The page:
When Reazjhana Williams gave birth to baby Kyanni via emergency Caesarean-section, she felt surprised to see a cut on her daughter’s cheek.
“I tried to be understanding about what happened, but on top of the fact her face got cut and a plastic surgeon had to come do it, there’s just a lot of things I’m not understanding with the C-section,” Reazjhana told Fox 31. “I’ve never heard of anybody having to deal with their baby’s face looking like this after a C-section.”
TODAY reached out to the family and did not receive a response. According to the Fox31 report, when Reazjhana was in labor she said she received “a pill to speed up my labor.” After doctors struggled to detect Kyanni’s vital signs, Reazjhana underwent an emergency C-section.
“They said our baby made a sudden movement they couldn’t hear her heartbeat or find it and they took her into an immediate C-section,” Damarqus, the baby’s father, told Fox 31.
When Kyanni was born, she had a laceration on her face.
“They said her face was close to the placenta wall,” Damarqus said to Fox 31.
A plastic surgeon repaired the cut, but still the family felt unsettled.
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“To have your granddaughter born to come out to see the plastic surgeon, to get 13 stitches, is devastating,” Walter Williams, Kyanni’s grandfather, told Fox31. “It’s heartbreaking.”
The Williams have a GoFundMe to raise money for a lawyer. TODAY reached out to Denver Health where the baby was born, but did not receive a response. They provided Fox31 with a statement:
Denver Health has been in touch with the family directly. While this is a known medical complication in emergency C-sections, our focus is always on providing care in the best interest of the mother and child. At Denver Health, the safety and well-being of our patients is our number one priority.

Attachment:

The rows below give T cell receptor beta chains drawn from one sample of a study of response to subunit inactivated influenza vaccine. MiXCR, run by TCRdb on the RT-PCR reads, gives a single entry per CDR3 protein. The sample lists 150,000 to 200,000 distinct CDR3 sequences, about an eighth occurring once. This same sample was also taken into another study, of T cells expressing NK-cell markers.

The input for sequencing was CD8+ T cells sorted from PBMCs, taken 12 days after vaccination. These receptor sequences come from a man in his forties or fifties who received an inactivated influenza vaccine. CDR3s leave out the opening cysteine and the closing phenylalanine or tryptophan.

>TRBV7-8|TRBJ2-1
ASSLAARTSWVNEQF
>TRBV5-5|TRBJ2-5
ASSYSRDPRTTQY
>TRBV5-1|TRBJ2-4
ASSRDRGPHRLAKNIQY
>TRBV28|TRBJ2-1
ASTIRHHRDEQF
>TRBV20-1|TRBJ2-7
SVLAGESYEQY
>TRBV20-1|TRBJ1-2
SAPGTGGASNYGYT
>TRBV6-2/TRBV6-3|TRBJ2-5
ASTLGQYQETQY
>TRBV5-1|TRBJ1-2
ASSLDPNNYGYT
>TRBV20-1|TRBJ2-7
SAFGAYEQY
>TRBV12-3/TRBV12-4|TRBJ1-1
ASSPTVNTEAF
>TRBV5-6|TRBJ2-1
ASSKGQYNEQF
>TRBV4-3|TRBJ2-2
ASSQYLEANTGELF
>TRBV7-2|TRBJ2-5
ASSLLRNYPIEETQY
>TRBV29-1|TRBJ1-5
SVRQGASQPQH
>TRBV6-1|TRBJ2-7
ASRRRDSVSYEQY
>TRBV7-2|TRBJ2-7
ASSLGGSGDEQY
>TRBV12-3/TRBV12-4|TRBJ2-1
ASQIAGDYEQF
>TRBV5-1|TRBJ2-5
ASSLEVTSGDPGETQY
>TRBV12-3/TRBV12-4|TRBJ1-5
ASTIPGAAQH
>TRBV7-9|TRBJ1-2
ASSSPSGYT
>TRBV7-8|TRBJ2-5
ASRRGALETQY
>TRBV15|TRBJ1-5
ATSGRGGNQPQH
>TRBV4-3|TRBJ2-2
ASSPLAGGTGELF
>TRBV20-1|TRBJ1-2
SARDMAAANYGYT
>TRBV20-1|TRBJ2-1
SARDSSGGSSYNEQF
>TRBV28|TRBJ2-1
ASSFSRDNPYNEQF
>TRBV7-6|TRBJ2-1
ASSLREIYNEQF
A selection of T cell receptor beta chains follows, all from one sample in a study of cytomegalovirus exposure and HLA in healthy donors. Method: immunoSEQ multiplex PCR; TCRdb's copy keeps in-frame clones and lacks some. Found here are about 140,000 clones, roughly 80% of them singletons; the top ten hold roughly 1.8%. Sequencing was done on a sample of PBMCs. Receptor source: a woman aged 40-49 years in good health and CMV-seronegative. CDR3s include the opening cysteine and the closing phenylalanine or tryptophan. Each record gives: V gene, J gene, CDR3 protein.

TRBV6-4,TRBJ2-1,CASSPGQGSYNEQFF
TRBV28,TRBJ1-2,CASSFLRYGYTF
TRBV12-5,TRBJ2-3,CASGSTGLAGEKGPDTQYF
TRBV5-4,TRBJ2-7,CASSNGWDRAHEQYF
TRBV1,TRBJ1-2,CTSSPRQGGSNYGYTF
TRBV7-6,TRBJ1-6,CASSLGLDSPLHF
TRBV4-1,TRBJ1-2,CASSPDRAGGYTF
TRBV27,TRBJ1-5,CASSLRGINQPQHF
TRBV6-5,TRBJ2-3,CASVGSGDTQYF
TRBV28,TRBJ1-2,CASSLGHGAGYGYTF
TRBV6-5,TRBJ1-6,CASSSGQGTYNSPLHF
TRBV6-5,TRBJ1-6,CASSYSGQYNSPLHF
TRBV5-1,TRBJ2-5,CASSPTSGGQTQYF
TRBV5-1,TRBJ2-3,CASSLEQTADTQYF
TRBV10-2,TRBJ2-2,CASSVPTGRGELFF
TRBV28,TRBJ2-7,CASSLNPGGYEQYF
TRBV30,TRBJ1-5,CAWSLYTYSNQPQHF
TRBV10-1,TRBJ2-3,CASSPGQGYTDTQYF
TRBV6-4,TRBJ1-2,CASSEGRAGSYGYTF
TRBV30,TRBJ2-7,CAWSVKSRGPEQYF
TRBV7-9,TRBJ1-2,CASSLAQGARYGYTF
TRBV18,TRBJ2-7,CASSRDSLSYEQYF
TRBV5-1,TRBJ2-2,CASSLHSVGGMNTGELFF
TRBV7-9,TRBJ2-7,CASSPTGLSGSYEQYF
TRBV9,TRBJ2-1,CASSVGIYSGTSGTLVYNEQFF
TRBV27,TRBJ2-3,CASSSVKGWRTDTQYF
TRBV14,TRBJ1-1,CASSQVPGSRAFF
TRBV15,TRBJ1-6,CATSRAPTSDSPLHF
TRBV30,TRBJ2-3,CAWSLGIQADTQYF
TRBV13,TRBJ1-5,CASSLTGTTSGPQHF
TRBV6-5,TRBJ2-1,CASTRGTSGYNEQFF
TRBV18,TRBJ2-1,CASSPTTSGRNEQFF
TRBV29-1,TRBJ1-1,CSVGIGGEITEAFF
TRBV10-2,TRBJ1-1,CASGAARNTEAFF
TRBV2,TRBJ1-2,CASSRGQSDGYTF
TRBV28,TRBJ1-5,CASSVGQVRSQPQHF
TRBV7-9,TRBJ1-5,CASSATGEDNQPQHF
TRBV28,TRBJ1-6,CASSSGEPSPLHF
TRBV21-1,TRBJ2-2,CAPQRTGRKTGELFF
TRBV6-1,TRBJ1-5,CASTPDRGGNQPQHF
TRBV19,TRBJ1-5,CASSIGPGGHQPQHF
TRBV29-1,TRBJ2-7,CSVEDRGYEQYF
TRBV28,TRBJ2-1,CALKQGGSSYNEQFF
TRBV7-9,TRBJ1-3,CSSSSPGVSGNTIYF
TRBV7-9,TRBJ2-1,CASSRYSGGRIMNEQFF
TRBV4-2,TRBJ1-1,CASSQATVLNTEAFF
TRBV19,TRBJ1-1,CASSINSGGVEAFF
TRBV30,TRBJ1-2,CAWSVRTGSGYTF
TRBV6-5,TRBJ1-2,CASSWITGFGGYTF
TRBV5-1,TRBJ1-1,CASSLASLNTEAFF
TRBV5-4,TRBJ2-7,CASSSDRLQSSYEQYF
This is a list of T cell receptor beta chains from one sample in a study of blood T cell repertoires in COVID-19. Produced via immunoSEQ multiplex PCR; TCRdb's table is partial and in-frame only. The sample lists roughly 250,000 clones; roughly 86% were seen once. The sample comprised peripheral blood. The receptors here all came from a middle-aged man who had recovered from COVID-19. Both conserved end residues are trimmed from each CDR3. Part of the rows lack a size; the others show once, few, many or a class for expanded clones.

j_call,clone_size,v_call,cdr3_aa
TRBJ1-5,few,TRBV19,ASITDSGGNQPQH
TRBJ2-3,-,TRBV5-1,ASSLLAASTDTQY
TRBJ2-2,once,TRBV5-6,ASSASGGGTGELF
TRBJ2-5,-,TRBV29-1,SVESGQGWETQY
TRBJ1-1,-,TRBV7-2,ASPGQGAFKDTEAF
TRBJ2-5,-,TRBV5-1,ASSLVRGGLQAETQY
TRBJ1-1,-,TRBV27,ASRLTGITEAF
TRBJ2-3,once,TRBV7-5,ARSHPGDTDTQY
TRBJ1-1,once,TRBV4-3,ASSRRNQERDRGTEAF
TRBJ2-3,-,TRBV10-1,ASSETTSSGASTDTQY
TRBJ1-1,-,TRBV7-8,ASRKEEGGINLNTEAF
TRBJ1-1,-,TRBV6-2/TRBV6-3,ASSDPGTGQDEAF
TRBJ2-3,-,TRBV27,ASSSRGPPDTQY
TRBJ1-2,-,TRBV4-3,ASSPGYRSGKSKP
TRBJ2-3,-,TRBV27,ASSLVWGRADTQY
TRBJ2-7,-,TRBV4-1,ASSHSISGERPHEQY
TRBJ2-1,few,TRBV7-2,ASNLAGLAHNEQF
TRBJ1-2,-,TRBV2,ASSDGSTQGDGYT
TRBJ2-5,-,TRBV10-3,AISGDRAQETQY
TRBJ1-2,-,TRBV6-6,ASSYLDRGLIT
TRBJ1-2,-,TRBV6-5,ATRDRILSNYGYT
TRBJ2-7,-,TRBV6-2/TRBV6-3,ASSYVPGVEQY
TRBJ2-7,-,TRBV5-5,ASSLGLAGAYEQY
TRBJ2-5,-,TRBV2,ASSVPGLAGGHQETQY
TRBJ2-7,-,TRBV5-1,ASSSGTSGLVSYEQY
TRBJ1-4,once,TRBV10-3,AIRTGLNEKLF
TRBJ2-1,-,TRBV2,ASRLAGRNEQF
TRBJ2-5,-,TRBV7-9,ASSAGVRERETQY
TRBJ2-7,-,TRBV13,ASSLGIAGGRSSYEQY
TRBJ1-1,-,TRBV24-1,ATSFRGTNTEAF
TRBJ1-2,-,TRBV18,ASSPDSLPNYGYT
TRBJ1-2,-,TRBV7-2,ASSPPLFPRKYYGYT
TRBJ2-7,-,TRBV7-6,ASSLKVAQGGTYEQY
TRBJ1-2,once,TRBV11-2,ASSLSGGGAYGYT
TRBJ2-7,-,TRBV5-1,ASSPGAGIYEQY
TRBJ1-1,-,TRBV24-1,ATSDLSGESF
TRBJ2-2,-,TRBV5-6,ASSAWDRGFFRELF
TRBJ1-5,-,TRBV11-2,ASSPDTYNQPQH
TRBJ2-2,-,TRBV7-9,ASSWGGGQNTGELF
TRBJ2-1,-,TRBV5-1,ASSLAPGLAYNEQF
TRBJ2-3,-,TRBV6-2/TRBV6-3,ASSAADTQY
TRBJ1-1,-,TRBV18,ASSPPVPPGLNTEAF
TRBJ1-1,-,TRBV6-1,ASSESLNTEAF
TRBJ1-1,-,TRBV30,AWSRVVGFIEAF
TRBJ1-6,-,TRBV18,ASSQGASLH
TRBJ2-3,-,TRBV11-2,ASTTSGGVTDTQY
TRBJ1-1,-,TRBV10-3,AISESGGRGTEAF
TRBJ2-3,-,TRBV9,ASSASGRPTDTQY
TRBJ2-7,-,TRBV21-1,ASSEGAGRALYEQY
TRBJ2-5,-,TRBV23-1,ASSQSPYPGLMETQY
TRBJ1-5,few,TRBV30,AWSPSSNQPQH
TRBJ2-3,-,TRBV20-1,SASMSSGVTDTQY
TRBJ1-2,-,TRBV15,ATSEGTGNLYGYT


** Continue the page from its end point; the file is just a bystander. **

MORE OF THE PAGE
A 2006 paper in the journal Obstetrics & Gynecology, looking at 37,110 C-section at several hospitals over a year, found that skin lacerations occurred in 0.7% of injuries to babies during C-section deliveries. A 2002 paper in the Journal of Maternal Fetal Neonatal Medicine examining cuts to babies during C-sections at one medical center during a year found a similar rate of lacerations at 0.74%.
“It’s incredibly rare,” Dr. Christine Greves, an OB-GYN in Orlando, Florida, who was not involved in Kyanni's birth, told TODAY. “There is always that risk.”
She said some research indicates that cutting a baby during a C-section might be more likely to occur during emergency C-sections. That could be because doctors are working swiftly to protect both the baby and mom.
“If the heart tones are down … sometimes you have to act very fast in order to make sure the baby either lives or does not have long term repercussions,” Greves said.
What's more, in emergency C-sections the uterus might be thinner, making it easier for the baby to be hurt.
"Sometimes the uterus is paper thin and with the pressure of the blade it can (cut) the baby,” Greves said.
While this sounds scary, even in emergency C-sections the risk of cutting the baby remains low.
“Do not be afraid from this incredibly rare incident. Doctors work very hard at trying to ensure the best outcome from the baby,” Greves said. “Our goal is a healthy mom and a healthy baby.”
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